The Shehechianu is said on holidays and at life cycles. We can also choose to say it at times that feel meaningful - it's a tool for marking time and achievement, annual cycles and moments of gratitude. It's been used this way for thousands of years. Tonight, we mark an annual cycle that somehow gives us the opportunity to begin something anew. To mark gratitude - amidst, even despite - and celebrate that we made it here, to this moment. 

Shehechianu gives us an early glimpse of Dayeinu, which comes later as a sort of litany of moments when we might have said the Shehechianu.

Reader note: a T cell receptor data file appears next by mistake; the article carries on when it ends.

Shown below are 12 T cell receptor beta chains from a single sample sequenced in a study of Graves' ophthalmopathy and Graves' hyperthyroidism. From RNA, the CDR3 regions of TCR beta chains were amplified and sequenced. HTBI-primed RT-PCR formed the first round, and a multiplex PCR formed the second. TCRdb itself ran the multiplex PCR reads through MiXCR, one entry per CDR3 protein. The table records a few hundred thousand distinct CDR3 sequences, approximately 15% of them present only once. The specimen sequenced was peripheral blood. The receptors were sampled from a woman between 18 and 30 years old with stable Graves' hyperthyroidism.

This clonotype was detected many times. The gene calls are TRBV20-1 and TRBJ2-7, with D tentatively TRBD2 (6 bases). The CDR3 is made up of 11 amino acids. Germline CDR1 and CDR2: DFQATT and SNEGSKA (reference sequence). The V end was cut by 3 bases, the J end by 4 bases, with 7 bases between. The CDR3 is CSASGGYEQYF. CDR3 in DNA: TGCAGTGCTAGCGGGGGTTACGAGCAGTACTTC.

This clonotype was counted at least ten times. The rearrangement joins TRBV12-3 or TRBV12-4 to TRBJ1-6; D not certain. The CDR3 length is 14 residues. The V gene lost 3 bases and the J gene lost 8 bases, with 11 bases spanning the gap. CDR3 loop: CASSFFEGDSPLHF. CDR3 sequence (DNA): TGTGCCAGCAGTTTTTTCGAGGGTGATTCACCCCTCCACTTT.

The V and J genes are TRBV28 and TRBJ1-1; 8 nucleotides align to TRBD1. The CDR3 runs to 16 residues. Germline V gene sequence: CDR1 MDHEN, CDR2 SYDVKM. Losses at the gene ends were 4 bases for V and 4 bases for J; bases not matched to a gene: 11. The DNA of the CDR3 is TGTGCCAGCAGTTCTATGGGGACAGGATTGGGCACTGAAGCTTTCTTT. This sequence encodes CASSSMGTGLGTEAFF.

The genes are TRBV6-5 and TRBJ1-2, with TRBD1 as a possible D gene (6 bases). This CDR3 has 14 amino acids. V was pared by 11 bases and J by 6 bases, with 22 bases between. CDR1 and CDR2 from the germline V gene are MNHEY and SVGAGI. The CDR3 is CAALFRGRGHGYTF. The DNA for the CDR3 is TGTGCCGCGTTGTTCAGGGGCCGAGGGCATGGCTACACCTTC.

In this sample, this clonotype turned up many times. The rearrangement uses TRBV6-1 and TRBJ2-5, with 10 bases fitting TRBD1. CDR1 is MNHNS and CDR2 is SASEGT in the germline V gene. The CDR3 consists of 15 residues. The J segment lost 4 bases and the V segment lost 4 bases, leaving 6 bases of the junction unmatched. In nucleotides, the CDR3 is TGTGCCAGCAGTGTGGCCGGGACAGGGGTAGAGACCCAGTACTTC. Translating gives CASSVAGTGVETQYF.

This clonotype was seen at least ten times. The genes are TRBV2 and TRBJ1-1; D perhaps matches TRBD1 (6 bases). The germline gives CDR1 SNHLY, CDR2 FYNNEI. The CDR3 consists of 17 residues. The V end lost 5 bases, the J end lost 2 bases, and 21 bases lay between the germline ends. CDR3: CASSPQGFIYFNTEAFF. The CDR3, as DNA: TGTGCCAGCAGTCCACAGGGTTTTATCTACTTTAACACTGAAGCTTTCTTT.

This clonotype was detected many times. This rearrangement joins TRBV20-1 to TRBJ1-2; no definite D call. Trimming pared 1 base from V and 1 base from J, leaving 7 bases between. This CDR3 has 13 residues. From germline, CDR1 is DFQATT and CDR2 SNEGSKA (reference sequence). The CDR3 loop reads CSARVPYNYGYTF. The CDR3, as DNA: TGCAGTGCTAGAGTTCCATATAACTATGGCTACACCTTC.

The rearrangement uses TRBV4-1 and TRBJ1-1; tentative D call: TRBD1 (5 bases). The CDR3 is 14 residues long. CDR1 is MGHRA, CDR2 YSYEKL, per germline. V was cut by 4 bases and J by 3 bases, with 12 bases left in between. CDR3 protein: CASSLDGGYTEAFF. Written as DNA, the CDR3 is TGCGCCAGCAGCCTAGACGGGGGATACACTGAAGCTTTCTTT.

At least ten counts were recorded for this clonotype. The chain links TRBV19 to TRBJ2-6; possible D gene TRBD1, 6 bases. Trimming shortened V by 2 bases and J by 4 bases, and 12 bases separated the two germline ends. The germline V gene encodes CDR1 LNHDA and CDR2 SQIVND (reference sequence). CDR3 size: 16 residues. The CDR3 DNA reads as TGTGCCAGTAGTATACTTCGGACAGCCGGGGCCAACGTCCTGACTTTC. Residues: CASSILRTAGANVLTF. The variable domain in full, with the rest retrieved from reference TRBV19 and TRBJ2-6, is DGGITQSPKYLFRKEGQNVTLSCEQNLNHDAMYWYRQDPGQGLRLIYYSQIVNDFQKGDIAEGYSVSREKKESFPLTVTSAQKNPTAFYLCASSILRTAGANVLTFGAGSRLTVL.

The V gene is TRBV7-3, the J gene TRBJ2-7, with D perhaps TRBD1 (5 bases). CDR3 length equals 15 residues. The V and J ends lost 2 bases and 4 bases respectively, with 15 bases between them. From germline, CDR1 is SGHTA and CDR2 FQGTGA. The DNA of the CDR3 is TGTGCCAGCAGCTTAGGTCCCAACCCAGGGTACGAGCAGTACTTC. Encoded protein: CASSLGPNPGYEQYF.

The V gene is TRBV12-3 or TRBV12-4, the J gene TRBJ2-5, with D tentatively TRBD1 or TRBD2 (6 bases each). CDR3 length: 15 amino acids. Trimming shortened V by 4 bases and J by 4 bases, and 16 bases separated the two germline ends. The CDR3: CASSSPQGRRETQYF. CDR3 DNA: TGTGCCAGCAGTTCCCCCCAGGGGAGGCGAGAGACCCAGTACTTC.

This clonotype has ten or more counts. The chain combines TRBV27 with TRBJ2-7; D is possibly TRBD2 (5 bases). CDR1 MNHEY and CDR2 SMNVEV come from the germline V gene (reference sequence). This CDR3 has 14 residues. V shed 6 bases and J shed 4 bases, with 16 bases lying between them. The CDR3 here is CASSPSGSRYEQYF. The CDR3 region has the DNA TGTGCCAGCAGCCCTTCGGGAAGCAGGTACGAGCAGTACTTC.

I'm honored to offer this translation: 

WG1NknVRQC54KAjxofbJYHv3Ia1yHaRTH2ByK4aiGssydhDPEV_Q_DW4rWln3vMWQv5B6Fxjr5zoj34vDj_89SJVbWLdSlhlQ-uI3H48XJ-L49HUKwrYEaLZptYhPN4Vmvy9v95z

Baruch atah Adonai, Eloheinu Melech haolam, shehecheyanu, v'kiy'manu, v'higianu laz'man hazeh.

It is such a blessing, that we live and are uplifted, that we are sustained by this world, and that we have arrived here, at this moment

Amen


haggadah Section: Kadesh
Source: Ariel Kates